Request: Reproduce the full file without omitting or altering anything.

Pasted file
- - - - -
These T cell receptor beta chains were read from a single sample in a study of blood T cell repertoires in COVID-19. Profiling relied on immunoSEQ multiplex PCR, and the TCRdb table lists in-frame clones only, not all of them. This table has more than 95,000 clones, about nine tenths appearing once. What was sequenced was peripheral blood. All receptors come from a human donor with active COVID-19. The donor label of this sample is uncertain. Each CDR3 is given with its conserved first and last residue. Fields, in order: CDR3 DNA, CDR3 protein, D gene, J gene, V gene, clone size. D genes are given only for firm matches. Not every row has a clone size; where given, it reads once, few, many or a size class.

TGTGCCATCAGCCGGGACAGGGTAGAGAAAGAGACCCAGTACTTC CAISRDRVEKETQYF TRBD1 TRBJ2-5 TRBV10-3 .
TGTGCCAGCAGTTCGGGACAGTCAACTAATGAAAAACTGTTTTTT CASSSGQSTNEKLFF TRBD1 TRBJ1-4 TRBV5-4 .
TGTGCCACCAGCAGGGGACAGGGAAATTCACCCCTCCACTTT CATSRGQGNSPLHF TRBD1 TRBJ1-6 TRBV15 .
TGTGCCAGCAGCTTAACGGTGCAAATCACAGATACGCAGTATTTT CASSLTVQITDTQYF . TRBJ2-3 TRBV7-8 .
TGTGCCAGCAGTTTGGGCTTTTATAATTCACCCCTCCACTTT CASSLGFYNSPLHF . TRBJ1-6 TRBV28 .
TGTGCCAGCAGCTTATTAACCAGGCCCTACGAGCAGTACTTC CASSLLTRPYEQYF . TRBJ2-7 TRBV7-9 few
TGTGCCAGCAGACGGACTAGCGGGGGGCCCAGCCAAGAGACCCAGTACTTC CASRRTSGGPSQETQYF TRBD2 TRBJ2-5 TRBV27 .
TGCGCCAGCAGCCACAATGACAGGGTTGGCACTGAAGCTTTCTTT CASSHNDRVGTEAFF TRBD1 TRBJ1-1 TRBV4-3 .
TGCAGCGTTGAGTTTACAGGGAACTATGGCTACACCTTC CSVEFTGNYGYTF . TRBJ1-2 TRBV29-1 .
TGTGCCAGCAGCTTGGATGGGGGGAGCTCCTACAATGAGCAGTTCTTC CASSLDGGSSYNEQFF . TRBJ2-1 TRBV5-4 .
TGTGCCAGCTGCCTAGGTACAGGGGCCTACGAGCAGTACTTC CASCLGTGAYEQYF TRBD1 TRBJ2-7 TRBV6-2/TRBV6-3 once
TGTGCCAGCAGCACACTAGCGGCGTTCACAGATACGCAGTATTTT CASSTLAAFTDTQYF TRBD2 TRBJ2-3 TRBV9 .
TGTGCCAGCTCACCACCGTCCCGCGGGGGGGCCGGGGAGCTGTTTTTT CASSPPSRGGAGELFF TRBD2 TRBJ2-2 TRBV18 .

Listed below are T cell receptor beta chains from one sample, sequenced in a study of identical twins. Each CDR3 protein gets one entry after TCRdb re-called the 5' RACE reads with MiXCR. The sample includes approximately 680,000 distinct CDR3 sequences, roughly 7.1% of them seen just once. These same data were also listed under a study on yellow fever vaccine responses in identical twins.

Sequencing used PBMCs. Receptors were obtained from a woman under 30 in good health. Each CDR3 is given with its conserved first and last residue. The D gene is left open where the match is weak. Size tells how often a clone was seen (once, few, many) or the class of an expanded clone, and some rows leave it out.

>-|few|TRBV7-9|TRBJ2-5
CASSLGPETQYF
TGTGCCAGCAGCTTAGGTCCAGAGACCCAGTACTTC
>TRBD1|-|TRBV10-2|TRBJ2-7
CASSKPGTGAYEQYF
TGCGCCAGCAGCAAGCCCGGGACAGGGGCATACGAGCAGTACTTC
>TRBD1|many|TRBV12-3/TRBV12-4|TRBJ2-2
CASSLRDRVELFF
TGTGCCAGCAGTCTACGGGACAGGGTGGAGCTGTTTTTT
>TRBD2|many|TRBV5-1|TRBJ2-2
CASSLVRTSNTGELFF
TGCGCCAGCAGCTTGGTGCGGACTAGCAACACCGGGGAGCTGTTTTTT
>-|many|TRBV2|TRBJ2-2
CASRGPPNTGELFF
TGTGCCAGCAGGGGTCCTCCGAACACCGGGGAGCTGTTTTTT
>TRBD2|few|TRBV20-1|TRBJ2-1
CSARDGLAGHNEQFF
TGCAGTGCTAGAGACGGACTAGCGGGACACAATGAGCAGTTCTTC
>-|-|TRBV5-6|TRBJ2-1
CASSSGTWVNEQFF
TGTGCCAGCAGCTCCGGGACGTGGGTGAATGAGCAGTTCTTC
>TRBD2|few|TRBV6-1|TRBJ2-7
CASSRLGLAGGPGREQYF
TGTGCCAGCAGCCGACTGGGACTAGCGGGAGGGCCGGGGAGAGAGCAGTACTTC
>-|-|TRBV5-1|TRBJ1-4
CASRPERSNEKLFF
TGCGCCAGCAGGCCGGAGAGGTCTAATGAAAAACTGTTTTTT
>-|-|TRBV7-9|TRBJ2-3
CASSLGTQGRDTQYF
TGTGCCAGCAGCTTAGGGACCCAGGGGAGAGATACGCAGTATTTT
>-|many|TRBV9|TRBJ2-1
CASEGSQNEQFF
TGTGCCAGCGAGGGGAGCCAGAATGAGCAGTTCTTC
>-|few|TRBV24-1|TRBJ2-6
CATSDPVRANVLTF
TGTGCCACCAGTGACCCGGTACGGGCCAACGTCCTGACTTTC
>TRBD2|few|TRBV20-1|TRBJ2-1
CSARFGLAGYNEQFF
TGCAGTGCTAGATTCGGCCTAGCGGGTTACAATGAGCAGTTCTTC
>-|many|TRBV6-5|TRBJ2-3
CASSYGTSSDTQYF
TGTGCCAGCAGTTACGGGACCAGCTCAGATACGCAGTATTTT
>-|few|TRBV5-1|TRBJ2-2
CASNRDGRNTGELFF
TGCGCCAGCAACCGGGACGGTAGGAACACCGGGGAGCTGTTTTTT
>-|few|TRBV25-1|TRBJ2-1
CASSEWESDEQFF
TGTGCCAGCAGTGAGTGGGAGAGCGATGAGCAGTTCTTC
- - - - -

These T cell receptor beta chains were read from a single sample in a study of blood T cell repertoires in COVID-19. Profiling relied on immunoSEQ multiplex PCR, and the TCRdb table lists in-frame clones only, not all of them. This table has more than 95,000 clones, about nine tenths appearing once. What was sequenced was peripheral blood. All receptors come from a human donor with active COVID-19. The donor label of this sample is uncertain. Each CDR3 is given with its conserved first and last residue. Fields, in order: CDR3 DNA, CDR3 protein, D gene, J gene, V gene, clone size. D genes are given only for firm matches. Not every row has a clone size; where given, it reads once, few, many or a size class.

TGTGCCATCAGCCGGGACAGGGTAGAGAAAGAGACCCAGTACTTC CAISRDRVEKETQYF TRBD1 TRBJ2-5 TRBV10-3 .
TGTGCCAGCAGTTCGGGACAGTCAACTAATGAAAAACTGTTTTTT CASSSGQSTNEKLFF TRBD1 TRBJ1-4 TRBV5-4 .
TGTGCCACCAGCAGGGGACAGGGAAATTCACCCCTCCACTTT CATSRGQGNSPLHF TRBD1 TRBJ1-6 TRBV15 .
TGTGCCAGCAGCTTAACGGTGCAAATCACAGATACGCAGTATTTT CASSLTVQITDTQYF . TRBJ2-3 TRBV7-8 .
TGTGCCAGCAGTTTGGGCTTTTATAATTCACCCCTCCACTTT CASSLGFYNSPLHF . TRBJ1-6 TRBV28 .
TGTGCCAGCAGCTTATTAACCAGGCCCTACGAGCAGTACTTC CASSLLTRPYEQYF . TRBJ2-7 TRBV7-9 few
TGTGCCAGCAGACGGACTAGCGGGGGGCCCAGCCAAGAGACCCAGTACTTC CASRRTSGGPSQETQYF TRBD2 TRBJ2-5 TRBV27 .
TGCGCCAGCAGCCACAATGACAGGGTTGGCACTGAAGCTTTCTTT CASSHNDRVGTEAFF TRBD1 TRBJ1-1 TRBV4-3 .
TGCAGCGTTGAGTTTACAGGGAACTATGGCTACACCTTC CSVEFTGNYGYTF . TRBJ1-2 TRBV29-1 .
TGTGCCAGCAGCTTGGATGGGGGGAGCTCCTACAATGAGCAGTTCTTC CASSLDGGSSYNEQFF . TRBJ2-1 TRBV5-4 .
TGTGCCAGCTGCCTAGGTACAGGGGCCTACGAGCAGTACTTC CASCLGTGAYEQYF TRBD1 TRBJ2-7 TRBV6-2/TRBV6-3 once
TGTGCCAGCAGCACACTAGCGGCGTTCACAGATACGCAGTATTTT CASSTLAAFTDTQYF TRBD2 TRBJ2-3 TRBV9 .
TGTGCCAGCTCACCACCGTCCCGCGGGGGGGCCGGGGAGCTGTTTTTT CASSPPSRGGAGELFF TRBD2 TRBJ2-2 TRBV18 .

Listed below are T cell receptor beta chains from one sample, sequenced in a study of identical twins. Each CDR3 protein gets one entry after TCRdb re-called the 5' RACE reads with MiXCR. The sample includes approximately 680,000 distinct CDR3 sequences, roughly 7.1% of them seen just once. These same data were also listed under a study on yellow fever vaccine responses in identical twins.

Sequencing used PBMCs. Receptors were obtained from a woman under 30 in good health. Each CDR3 is given with its conserved first and last residue. The D gene is left open where the match is weak. Size tells how often a clone was seen (once, few, many) or the class of an expanded clone, and some rows leave it out.

>-|few|TRBV7-9|TRBJ2-5
CASSLGPETQYF
TGTGCCAGCAGCTTAGGTCCAGAGACCCAGTACTTC
>TRBD1|-|TRBV10-2|TRBJ2-7
CASSKPGTGAYEQYF
TGCGCCAGCAGCAAGCCCGGGACAGGGGCATACGAGCAGTACTTC
>TRBD1|many|TRBV12-3/TRBV12-4|TRBJ2-2
CASSLRDRVELFF
TGTGCCAGCAGTCTACGGGACAGGGTGGAGCTGTTTTTT
>TRBD2|many|TRBV5-1|TRBJ2-2
CASSLVRTSNTGELFF
TGCGCCAGCAGCTTGGTGCGGACTAGCAACACCGGGGAGCTGTTTTTT
>-|many|TRBV2|TRBJ2-2
CASRGPPNTGELFF
TGTGCCAGCAGGGGTCCTCCGAACACCGGGGAGCTGTTTTTT
>TRBD2|few|TRBV20-1|TRBJ2-1
CSARDGLAGHNEQFF
TGCAGTGCTAGAGACGGACTAGCGGGACACAATGAGCAGTTCTTC
>-|-|TRBV5-6|TRBJ2-1
CASSSGTWVNEQFF
TGTGCCAGCAGCTCCGGGACGTGGGTGAATGAGCAGTTCTTC
>TRBD2|few|TRBV6-1|TRBJ2-7
CASSRLGLAGGPGREQYF
TGTGCCAGCAGCCGACTGGGACTAGCGGGAGGGCCGGGGAGAGAGCAGTACTTC
>-|-|TRBV5-1|TRBJ1-4
CASRPERSNEKLFF
TGCGCCAGCAGGCCGGAGAGGTCTAATGAAAAACTGTTTTTT
>-|-|TRBV7-9|TRBJ2-3
CASSLGTQGRDTQYF
TGTGCCAGCAGCTTAGGGACCCAGGGGAGAGATACGCAGTATTTT
>-|many|TRBV9|TRBJ2-1
CASEGSQNEQFF
TGTGCCAGCGAGGGGAGCCAGAATGAGCAGTTCTTC
>-|few|TRBV24-1|TRBJ2-6
CATSDPVRANVLTF
TGTGCCACCAGTGACCCGGTACGGGCCAACGTCCTGACTTTC
>TRBD2|few|TRBV20-1|TRBJ2-1
CSARFGLAGYNEQFF
TGCAGTGCTAGATTCGGCCTAGCGGGTTACAATGAGCAGTTCTTC
>-|many|TRBV6-5|TRBJ2-3
CASSYGTSSDTQYF
TGTGCCAGCAGTTACGGGACCAGCTCAGATACGCAGTATTTT
>-|few|TRBV5-1|TRBJ2-2
CASNRDGRNTGELFF
TGCGCCAGCAACCGGGACGGTAGGAACACCGGGGAGCTGTTTTTT
>-|few|TRBV25-1|TRBJ2-1
CASSEWESDEQFF
TGTGCCAGCAGTGAGTGGGAGAGCGATGAGCAGTTCTTC